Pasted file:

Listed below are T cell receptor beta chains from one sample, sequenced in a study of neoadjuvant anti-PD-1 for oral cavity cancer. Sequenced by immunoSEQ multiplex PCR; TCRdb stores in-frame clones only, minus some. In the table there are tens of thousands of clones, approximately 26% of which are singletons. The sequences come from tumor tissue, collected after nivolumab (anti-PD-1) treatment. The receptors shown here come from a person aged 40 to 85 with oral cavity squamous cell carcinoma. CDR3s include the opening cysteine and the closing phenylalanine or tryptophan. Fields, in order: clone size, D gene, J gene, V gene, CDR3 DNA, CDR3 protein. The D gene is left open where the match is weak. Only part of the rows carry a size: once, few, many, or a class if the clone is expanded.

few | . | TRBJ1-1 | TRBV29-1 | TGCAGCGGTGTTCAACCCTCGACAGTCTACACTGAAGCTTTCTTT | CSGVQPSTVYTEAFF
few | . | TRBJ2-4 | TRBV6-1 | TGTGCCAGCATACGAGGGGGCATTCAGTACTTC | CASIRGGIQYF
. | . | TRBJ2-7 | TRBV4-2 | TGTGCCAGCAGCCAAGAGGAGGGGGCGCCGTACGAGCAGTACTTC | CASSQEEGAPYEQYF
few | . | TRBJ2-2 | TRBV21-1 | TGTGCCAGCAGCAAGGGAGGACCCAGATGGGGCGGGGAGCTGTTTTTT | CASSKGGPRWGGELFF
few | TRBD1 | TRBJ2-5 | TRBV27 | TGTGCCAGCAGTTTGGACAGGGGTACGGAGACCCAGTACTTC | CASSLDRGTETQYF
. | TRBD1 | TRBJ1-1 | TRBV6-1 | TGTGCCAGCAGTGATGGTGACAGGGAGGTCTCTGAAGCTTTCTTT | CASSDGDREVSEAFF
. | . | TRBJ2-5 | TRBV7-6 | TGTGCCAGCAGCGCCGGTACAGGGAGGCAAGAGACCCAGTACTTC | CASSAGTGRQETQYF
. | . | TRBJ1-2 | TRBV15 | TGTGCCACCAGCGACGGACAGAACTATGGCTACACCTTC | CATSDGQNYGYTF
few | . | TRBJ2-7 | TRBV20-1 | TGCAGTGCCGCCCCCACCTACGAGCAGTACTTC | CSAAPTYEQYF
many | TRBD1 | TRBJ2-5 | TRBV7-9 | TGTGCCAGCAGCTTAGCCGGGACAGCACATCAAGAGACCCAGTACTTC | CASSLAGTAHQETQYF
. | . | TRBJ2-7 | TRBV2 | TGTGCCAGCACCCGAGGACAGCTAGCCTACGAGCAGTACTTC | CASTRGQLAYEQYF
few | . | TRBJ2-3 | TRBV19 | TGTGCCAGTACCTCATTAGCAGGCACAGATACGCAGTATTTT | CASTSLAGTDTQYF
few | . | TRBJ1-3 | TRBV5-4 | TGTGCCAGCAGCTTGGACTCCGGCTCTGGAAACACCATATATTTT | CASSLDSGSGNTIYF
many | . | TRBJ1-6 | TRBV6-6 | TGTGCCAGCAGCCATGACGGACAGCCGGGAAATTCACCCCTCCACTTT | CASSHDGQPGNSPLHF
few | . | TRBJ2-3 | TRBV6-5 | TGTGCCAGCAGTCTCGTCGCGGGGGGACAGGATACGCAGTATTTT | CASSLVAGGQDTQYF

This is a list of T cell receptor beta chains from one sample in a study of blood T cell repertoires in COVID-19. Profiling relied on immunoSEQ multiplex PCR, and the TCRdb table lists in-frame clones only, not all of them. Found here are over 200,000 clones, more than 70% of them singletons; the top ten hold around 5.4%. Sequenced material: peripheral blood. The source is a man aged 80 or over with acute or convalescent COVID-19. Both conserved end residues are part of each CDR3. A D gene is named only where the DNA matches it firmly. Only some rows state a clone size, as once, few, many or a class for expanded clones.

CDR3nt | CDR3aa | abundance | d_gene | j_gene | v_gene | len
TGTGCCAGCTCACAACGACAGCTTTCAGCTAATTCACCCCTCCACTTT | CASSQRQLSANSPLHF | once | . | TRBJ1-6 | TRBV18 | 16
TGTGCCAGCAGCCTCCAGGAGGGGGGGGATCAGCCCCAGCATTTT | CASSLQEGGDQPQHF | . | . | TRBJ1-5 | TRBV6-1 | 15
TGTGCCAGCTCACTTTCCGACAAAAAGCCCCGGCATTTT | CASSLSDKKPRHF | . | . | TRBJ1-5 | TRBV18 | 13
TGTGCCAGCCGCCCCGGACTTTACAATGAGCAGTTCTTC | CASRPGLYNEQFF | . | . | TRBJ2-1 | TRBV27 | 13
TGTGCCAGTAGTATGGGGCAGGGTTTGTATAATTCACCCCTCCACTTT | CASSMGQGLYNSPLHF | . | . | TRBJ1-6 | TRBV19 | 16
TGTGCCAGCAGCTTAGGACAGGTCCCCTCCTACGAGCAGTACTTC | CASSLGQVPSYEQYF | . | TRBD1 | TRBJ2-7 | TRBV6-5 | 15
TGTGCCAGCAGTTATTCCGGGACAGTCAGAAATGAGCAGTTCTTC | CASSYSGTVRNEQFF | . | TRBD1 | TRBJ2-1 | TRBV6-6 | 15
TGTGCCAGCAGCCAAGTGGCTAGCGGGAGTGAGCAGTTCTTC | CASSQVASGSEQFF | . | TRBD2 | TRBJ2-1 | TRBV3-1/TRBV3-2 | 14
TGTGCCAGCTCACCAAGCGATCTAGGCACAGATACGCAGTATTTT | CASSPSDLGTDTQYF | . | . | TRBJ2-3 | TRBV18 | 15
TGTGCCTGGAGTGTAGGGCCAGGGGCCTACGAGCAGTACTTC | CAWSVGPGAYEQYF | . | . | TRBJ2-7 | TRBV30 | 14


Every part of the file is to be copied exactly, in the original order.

Listed below are T cell receptor beta chains from one sample, sequenced in a study of neoadjuvant anti-PD-1 for oral cavity cancer. Sequenced by immunoSEQ multiplex PCR; TCRdb stores in-frame clones only, minus some. In the table there are tens of thousands of clones, approximately 26% of which are singletons. The sequences come from tumor tissue, collected after nivolumab (anti-PD-1) treatment. The receptors shown here come from a person aged 40 to 85 with oral cavity squamous cell carcinoma. CDR3s include the opening cysteine and the closing phenylalanine or tryptophan. Fields, in order: clone size, D gene, J gene, V gene, CDR3 DNA, CDR3 protein. The D gene is left open where the match is weak. Only part of the rows carry a size: once, few, many, or a class if the clone is expanded.

few | . | TRBJ1-1 | TRBV29-1 | TGCAGCGGTGTTCAACCCTCGACAGTCTACACTGAAGCTTTCTTT | CSGVQPSTVYTEAFF
few | . | TRBJ2-4 | TRBV6-1 | TGTGCCAGCATACGAGGGGGCATTCAGTACTTC | CASIRGGIQYF
. | . | TRBJ2-7 | TRBV4-2 | TGTGCCAGCAGCCAAGAGGAGGGGGCGCCGTACGAGCAGTACTTC | CASSQEEGAPYEQYF
few | . | TRBJ2-2 | TRBV21-1 | TGTGCCAGCAGCAAGGGAGGACCCAGATGGGGCGGGGAGCTGTTTTTT | CASSKGGPRWGGELFF
few | TRBD1 | TRBJ2-5 | TRBV27 | TGTGCCAGCAGTTTGGACAGGGGTACGGAGACCCAGTACTTC | CASSLDRGTETQYF
. | TRBD1 | TRBJ1-1 | TRBV6-1 | TGTGCCAGCAGTGATGGTGACAGGGAGGTCTCTGAAGCTTTCTTT | CASSDGDREVSEAFF
. | . | TRBJ2-5 | TRBV7-6 | TGTGCCAGCAGCGCCGGTACAGGGAGGCAAGAGACCCAGTACTTC | CASSAGTGRQETQYF
. | . | TRBJ1-2 | TRBV15 | TGTGCCACCAGCGACGGACAGAACTATGGCTACACCTTC | CATSDGQNYGYTF
few | . | TRBJ2-7 | TRBV20-1 | TGCAGTGCCGCCCCCACCTACGAGCAGTACTTC | CSAAPTYEQYF
many | TRBD1 | TRBJ2-5 | TRBV7-9 | TGTGCCAGCAGCTTAGCCGGGACAGCACATCAAGAGACCCAGTACTTC | CASSLAGTAHQETQYF
. | . | TRBJ2-7 | TRBV2 | TGTGCCAGCACCCGAGGACAGCTAGCCTACGAGCAGTACTTC | CASTRGQLAYEQYF
few | . | TRBJ2-3 | TRBV19 | TGTGCCAGTACCTCATTAGCAGGCACAGATACGCAGTATTTT | CASTSLAGTDTQYF
few | . | TRBJ1-3 | TRBV5-4 | TGTGCCAGCAGCTTGGACTCCGGCTCTGGAAACACCATATATTTT | CASSLDSGSGNTIYF
many | . | TRBJ1-6 | TRBV6-6 | TGTGCCAGCAGCCATGACGGACAGCCGGGAAATTCACCCCTCCACTTT | CASSHDGQPGNSPLHF
few | . | TRBJ2-3 | TRBV6-5 | TGTGCCAGCAGTCTCGTCGCGGGGGGACAGGATACGCAGTATTTT | CASSLVAGGQDTQYF

This is a list of T cell receptor beta chains from one sample in a study of blood T cell repertoires in COVID-19. Profiling relied on immunoSEQ multiplex PCR, and the TCRdb table lists in-frame clones only, not all of them. Found here are over 200,000 clones, more than 70% of them singletons; the top ten hold around 5.4%. Sequenced material: peripheral blood. The source is a man aged 80 or over with acute or convalescent COVID-19. Both conserved end residues are part of each CDR3. A D gene is named only where the DNA matches it firmly. Only some rows state a clone size, as once, few, many or a class for expanded clones.

CDR3nt | CDR3aa | abundance | d_gene | j_gene | v_gene | len
TGTGCCAGCTCACAACGACAGCTTTCAGCTAATTCACCCCTCCACTTT | CASSQRQLSANSPLHF | once | . | TRBJ1-6 | TRBV18 | 16
TGTGCCAGCAGCCTCCAGGAGGGGGGGGATCAGCCCCAGCATTTT | CASSLQEGGDQPQHF | . | . | TRBJ1-5 | TRBV6-1 | 15
TGTGCCAGCTCACTTTCCGACAAAAAGCCCCGGCATTTT | CASSLSDKKPRHF | . | . | TRBJ1-5 | TRBV18 | 13
TGTGCCAGCCGCCCCGGACTTTACAATGAGCAGTTCTTC | CASRPGLYNEQFF | . | . | TRBJ2-1 | TRBV27 | 13
TGTGCCAGTAGTATGGGGCAGGGTTTGTATAATTCACCCCTCCACTTT | CASSMGQGLYNSPLHF | . | . | TRBJ1-6 | TRBV19 | 16
TGTGCCAGCAGCTTAGGACAGGTCCCCTCCTACGAGCAGTACTTC | CASSLGQVPSYEQYF | . | TRBD1 | TRBJ2-7 | TRBV6-5 | 15
TGTGCCAGCAGTTATTCCGGGACAGTCAGAAATGAGCAGTTCTTC | CASSYSGTVRNEQFF | . | TRBD1 | TRBJ2-1 | TRBV6-6 | 15
TGTGCCAGCAGCCAAGTGGCTAGCGGGAGTGAGCAGTTCTTC | CASSQVASGSEQFF | . | TRBD2 | TRBJ2-1 | TRBV3-1/TRBV3-2 | 14
TGTGCCAGCTCACCAAGCGATCTAGGCACAGATACGCAGTATTTT | CASSPSDLGTDTQYF | . | . | TRBJ2-3 | TRBV18 | 15
TGTGCCTGGAGTGTAGGGCCAGGGGCCTACGAGCAGTACTTC | CAWSVGPGAYEQYF | . | . | TRBJ2-7 | TRBV30 | 14